Azarmi adds: ‘The biggest issue we hear about, constantly, is run-off insurance. It’s an absolutely huge issue for quite a few small firms.’ It is a topic the group returns to below.
Bennett asks whether alternative business structures are viewed differently by underwriters. Within the same practice, where an ABS includes non-lawyers, he notes, ‘you’ve got different ethical regimes, different backgrounds… the cultural challenges’.
‘At the moment, there is so much capacity around,’ Woolridge responds, ‘whereas, maybe a few years ago [when] the ABS model was in its infancy, people were generally concerned and wanted to ask lots and lots of questions. The interest seems to have died down.’ The focus instead is ‘to entice you in with a competitive price’, he adds.
Should underwriters see a multi-profession ABS as, for example, a law firm or an accountants? ‘It ends up being on solicitors wording,’ Bullen-Smith says, though he notes, ‘there is confusion in the market about ABSs’. Of the 700 ABSs to receive an SRA licence, the vast majority are operating as reasonably traditional law firms, several attendees note.
Of closer interest is the areas of law a firm is advising on. High risk areas for claims, such as residential conveyancing, require care and thought around the presentation of that risk.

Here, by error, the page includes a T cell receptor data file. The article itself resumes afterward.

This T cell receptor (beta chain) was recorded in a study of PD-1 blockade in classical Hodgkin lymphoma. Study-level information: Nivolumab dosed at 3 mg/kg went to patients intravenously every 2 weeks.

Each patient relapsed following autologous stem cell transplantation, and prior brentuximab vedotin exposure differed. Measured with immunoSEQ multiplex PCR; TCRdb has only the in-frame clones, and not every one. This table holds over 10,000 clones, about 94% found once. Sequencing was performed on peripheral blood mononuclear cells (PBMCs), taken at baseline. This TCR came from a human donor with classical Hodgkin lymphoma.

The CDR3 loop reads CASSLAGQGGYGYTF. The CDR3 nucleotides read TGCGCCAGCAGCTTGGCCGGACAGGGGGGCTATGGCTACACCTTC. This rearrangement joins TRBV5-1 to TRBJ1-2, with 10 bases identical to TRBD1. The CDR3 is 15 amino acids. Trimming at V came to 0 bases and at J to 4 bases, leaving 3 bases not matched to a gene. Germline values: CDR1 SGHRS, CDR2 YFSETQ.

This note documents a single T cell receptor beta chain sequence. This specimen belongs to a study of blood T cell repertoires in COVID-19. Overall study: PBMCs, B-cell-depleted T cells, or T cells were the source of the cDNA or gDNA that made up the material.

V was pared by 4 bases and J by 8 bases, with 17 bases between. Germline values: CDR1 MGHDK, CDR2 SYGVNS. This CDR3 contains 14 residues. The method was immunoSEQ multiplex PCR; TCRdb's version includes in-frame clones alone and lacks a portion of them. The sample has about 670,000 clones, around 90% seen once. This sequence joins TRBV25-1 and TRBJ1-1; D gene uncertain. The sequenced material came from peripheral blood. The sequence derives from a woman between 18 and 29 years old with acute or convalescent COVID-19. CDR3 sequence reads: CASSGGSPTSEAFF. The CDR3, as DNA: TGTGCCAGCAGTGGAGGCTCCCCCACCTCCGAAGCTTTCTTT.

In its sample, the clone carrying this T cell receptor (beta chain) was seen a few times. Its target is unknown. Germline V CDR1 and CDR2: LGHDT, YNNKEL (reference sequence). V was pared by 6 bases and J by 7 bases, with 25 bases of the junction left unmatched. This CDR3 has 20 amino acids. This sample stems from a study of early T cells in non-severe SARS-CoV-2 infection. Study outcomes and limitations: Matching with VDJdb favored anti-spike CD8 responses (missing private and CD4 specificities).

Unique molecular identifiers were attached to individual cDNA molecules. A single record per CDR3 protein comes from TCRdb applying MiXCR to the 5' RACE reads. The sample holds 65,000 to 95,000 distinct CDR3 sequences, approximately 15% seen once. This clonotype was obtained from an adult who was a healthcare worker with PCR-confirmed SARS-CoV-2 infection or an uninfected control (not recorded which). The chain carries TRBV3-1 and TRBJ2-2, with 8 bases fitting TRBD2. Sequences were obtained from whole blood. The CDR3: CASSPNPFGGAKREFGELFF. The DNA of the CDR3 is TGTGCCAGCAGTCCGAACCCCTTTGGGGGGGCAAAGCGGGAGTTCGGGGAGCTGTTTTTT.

‘The presentation is really important for a firm that covers high-risk areas, like conveyancing,’ Bullen-Smith notes. ‘[First, remember] there are insurers that actually want to write conveyancing practices… Secondly, you need to embrace whatever your high-risk area is. Insurers want to know, have you got expertise? Do you actually know what you’re doing? How can you prove that years of experience would help? Look at your claims record and demonstrate that.’
He continues: ‘If you have had an issue, what have you done to stop that issue happening again? [A firm] may have a rogue fee-earner, been unluckily tied up with a developer – or experienced a “Friday fraud”.’ The key question, he says, is: ‘What have you done to stop that happening again? Insurance is compulsory, so these things happen. What insurers really want to know is, what have you done to stop this happening again? Insurers are in a benign market, and are very open minded.’
Woolridge says the end of the common renewal date has been helpful in such instances. ‘We found that it allowed insurers to make much better informed decisions, because they have more time to devote to each submission, and more time to spend face-to-face with their clients. This is absolutely vital, especially for firms that are practising in higher risk areas.’